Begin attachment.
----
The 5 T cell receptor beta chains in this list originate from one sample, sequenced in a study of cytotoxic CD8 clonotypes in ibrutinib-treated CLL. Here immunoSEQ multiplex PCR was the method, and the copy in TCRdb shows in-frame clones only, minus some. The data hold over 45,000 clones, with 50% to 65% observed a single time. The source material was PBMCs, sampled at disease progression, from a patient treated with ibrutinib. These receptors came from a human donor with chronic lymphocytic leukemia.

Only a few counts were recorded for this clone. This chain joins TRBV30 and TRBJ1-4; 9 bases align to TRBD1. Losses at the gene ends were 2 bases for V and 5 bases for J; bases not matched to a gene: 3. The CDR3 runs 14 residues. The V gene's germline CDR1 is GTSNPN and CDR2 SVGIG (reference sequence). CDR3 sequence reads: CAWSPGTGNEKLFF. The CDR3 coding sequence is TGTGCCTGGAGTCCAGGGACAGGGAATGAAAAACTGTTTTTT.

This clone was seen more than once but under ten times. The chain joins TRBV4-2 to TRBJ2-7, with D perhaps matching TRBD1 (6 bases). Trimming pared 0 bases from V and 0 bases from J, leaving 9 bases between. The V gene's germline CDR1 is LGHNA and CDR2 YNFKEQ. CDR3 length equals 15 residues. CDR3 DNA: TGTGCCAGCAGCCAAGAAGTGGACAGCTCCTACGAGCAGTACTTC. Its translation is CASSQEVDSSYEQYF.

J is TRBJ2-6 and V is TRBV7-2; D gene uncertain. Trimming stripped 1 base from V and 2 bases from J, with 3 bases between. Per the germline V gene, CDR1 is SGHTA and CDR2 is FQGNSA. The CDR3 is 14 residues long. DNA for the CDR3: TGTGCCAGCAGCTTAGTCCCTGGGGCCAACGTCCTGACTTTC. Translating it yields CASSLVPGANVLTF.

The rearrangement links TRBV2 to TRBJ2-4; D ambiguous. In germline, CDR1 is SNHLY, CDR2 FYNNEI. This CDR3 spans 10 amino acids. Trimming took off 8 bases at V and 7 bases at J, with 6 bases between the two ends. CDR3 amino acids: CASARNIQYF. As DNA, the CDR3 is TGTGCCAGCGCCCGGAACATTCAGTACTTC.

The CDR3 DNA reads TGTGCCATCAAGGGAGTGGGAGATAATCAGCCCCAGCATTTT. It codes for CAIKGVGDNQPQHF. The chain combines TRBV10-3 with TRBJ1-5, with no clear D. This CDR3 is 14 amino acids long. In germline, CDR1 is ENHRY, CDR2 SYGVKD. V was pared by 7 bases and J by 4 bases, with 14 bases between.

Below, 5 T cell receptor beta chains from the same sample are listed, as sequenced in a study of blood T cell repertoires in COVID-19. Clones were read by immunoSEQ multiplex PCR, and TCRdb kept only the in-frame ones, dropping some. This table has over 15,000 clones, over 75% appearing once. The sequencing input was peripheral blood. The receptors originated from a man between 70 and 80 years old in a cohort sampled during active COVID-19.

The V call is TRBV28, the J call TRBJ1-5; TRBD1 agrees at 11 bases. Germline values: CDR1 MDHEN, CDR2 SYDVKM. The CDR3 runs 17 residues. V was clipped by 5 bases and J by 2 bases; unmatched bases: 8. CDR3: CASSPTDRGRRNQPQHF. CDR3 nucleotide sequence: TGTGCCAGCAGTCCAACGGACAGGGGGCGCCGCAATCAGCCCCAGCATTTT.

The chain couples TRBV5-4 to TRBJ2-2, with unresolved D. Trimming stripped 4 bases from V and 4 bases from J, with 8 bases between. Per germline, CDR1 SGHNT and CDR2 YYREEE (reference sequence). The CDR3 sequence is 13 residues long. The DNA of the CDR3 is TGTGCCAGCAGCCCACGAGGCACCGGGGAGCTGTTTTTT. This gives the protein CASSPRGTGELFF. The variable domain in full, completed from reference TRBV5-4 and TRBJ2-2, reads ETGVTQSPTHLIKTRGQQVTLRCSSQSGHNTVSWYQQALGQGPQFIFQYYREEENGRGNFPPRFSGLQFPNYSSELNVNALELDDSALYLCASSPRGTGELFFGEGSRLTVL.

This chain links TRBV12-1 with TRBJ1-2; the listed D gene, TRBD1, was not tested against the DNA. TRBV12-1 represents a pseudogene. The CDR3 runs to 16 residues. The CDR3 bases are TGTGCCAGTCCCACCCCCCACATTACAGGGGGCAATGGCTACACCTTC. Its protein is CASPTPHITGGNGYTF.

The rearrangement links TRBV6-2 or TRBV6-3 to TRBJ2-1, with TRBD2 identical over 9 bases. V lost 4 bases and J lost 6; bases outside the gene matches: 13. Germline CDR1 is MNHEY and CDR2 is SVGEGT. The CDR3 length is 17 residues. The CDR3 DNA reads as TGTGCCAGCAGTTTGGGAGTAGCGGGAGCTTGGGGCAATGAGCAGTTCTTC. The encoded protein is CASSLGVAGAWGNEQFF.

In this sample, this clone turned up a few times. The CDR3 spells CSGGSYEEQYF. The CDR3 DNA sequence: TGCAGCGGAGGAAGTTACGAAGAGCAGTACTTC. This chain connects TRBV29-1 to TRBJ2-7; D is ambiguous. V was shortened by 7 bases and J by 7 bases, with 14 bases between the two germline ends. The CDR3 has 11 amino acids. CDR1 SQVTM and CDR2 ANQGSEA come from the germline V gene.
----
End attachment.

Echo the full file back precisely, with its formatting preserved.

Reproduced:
The 5 T cell receptor beta chains in this list originate from one sample, sequenced in a study of cytotoxic CD8 clonotypes in ibrutinib-treated CLL. Here immunoSEQ multiplex PCR was the method, and the copy in TCRdb shows in-frame clones only, minus some. The data hold over 45,000 clones, with 50% to 65% observed a single time. The source material was PBMCs, sampled at disease progression, from a patient treated with ibrutinib. These receptors came from a human donor with chronic lymphocytic leukemia.

Only a few counts were recorded for this clone. This chain joins TRBV30 and TRBJ1-4; 9 bases align to TRBD1. Losses at the gene ends were 2 bases for V and 5 bases for J; bases not matched to a gene: 3. The CDR3 runs 14 residues. The V gene's germline CDR1 is GTSNPN and CDR2 SVGIG (reference sequence). CDR3 sequence reads: CAWSPGTGNEKLFF. The CDR3 coding sequence is TGTGCCTGGAGTCCAGGGACAGGGAATGAAAAACTGTTTTTT.

This clone was seen more than once but under ten times. The chain joins TRBV4-2 to TRBJ2-7, with D perhaps matching TRBD1 (6 bases). Trimming pared 0 bases from V and 0 bases from J, leaving 9 bases between. The V gene's germline CDR1 is LGHNA and CDR2 YNFKEQ. CDR3 length equals 15 residues. CDR3 DNA: TGTGCCAGCAGCCAAGAAGTGGACAGCTCCTACGAGCAGTACTTC. Its translation is CASSQEVDSSYEQYF.

J is TRBJ2-6 and V is TRBV7-2; D gene uncertain. Trimming stripped 1 base from V and 2 bases from J, with 3 bases between. Per the germline V gene, CDR1 is SGHTA and CDR2 is FQGNSA. The CDR3 is 14 residues long. DNA for the CDR3: TGTGCCAGCAGCTTAGTCCCTGGGGCCAACGTCCTGACTTTC. Translating it yields CASSLVPGANVLTF.

The rearrangement links TRBV2 to TRBJ2-4; D ambiguous. In germline, CDR1 is SNHLY, CDR2 FYNNEI. This CDR3 spans 10 amino acids. Trimming took off 8 bases at V and 7 bases at J, with 6 bases between the two ends. CDR3 amino acids: CASARNIQYF. As DNA, the CDR3 is TGTGCCAGCGCCCGGAACATTCAGTACTTC.

The CDR3 DNA reads TGTGCCATCAAGGGAGTGGGAGATAATCAGCCCCAGCATTTT. It codes for CAIKGVGDNQPQHF. The chain combines TRBV10-3 with TRBJ1-5, with no clear D. This CDR3 is 14 amino acids long. In germline, CDR1 is ENHRY, CDR2 SYGVKD. V was pared by 7 bases and J by 4 bases, with 14 bases between.

Below, 5 T cell receptor beta chains from the same sample are listed, as sequenced in a study of blood T cell repertoires in COVID-19. Clones were read by immunoSEQ multiplex PCR, and TCRdb kept only the in-frame ones, dropping some. This table has over 15,000 clones, over 75% appearing once. The sequencing input was peripheral blood. The receptors originated from a man between 70 and 80 years old in a cohort sampled during active COVID-19.

The V call is TRBV28, the J call TRBJ1-5; TRBD1 agrees at 11 bases. Germline values: CDR1 MDHEN, CDR2 SYDVKM. The CDR3 runs 17 residues. V was clipped by 5 bases and J by 2 bases; unmatched bases: 8. CDR3: CASSPTDRGRRNQPQHF. CDR3 nucleotide sequence: TGTGCCAGCAGTCCAACGGACAGGGGGCGCCGCAATCAGCCCCAGCATTTT.

The chain couples TRBV5-4 to TRBJ2-2, with unresolved D. Trimming stripped 4 bases from V and 4 bases from J, with 8 bases between. Per germline, CDR1 SGHNT and CDR2 YYREEE (reference sequence). The CDR3 sequence is 13 residues long. The DNA of the CDR3 is TGTGCCAGCAGCCCACGAGGCACCGGGGAGCTGTTTTTT. This gives the protein CASSPRGTGELFF. The variable domain in full, completed from reference TRBV5-4 and TRBJ2-2, reads ETGVTQSPTHLIKTRGQQVTLRCSSQSGHNTVSWYQQALGQGPQFIFQYYREEENGRGNFPPRFSGLQFPNYSSELNVNALELDDSALYLCASSPRGTGELFFGEGSRLTVL.

This chain links TRBV12-1 with TRBJ1-2; the listed D gene, TRBD1, was not tested against the DNA. TRBV12-1 represents a pseudogene. The CDR3 runs to 16 residues. The CDR3 bases are TGTGCCAGTCCCACCCCCCACATTACAGGGGGCAATGGCTACACCTTC. Its protein is CASPTPHITGGNGYTF.

The rearrangement links TRBV6-2 or TRBV6-3 to TRBJ2-1, with TRBD2 identical over 9 bases. V lost 4 bases and J lost 6; bases outside the gene matches: 13. Germline CDR1 is MNHEY and CDR2 is SVGEGT. The CDR3 length is 17 residues. The CDR3 DNA reads as TGTGCCAGCAGTTTGGGAGTAGCGGGAGCTTGGGGCAATGAGCAGTTCTTC. The encoded protein is CASSLGVAGAWGNEQFF.

In this sample, this clone turned up a few times. The CDR3 spells CSGGSYEEQYF. The CDR3 DNA sequence: TGCAGCGGAGGAAGTTACGAAGAGCAGTACTTC. This chain connects TRBV29-1 to TRBJ2-7; D is ambiguous. V was shortened by 7 bases and J by 7 bases, with 14 bases between the two germline ends. The CDR3 has 11 amino acids. CDR1 SQVTM and CDR2 ANQGSEA come from the germline V gene.